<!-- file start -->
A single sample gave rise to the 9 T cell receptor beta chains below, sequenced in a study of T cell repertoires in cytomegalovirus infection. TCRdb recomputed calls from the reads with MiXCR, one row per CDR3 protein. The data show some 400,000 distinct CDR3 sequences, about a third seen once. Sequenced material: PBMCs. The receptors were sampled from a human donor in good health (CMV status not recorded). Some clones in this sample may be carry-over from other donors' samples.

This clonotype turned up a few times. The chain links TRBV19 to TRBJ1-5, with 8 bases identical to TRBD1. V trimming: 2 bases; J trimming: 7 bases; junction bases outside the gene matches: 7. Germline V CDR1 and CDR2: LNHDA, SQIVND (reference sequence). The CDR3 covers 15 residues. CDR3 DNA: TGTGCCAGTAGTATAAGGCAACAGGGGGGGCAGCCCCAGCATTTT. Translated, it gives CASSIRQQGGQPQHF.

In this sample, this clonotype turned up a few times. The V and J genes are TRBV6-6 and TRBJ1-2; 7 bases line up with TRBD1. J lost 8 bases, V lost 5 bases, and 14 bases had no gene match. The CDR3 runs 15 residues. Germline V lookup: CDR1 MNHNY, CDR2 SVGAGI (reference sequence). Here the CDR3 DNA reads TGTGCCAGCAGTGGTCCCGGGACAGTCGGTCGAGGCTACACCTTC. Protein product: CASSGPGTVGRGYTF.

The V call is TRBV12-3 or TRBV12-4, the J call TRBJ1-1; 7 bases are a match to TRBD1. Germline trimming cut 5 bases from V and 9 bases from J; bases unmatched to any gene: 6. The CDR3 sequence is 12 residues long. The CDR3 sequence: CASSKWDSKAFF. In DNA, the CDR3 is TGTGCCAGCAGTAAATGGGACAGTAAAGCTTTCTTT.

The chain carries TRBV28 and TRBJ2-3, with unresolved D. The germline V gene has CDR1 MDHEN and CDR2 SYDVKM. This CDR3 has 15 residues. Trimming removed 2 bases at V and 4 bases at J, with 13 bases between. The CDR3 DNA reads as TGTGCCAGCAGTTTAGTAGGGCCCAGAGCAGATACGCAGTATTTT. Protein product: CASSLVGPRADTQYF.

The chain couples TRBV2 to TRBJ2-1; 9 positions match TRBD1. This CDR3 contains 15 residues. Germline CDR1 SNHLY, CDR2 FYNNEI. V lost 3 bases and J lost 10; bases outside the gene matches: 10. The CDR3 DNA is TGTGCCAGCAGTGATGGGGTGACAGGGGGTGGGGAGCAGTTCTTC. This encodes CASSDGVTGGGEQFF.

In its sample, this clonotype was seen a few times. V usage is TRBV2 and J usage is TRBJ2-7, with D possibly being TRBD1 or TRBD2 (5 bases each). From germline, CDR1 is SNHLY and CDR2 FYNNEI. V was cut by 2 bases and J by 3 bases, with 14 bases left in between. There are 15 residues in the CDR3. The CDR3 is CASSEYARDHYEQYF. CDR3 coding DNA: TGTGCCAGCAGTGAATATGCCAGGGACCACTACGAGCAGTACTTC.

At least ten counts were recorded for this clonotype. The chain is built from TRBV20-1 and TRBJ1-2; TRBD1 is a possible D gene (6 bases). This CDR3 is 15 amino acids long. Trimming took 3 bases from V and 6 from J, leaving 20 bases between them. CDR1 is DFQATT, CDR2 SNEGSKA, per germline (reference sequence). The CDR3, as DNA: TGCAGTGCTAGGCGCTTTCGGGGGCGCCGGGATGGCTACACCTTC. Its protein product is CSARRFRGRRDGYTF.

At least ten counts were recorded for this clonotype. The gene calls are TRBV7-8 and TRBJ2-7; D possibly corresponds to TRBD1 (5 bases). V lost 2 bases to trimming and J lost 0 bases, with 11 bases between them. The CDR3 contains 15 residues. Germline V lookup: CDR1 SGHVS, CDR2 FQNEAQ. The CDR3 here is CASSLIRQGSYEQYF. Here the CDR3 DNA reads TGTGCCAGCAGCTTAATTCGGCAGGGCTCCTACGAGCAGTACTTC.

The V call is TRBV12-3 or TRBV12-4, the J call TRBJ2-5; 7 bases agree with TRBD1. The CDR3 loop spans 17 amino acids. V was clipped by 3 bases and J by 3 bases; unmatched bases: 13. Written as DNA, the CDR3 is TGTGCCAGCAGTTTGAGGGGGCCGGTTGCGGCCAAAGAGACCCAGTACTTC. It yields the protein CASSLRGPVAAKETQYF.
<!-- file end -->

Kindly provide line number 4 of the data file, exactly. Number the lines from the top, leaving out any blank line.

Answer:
The V call is TRBV12-3 or TRBV12-4, the J call TRBJ1-1; 7 bases are a match to TRBD1. Germline trimming cut 5 bases from V and 9 bases from J; bases unmatched to any gene: 6. The CDR3 sequence is 12 residues long. The CDR3 sequence: CASSKWDSKAFF. In DNA, the CDR3 is TGTGCCAGCAGTAAATGGGACAGTAAAGCTTTCTTT.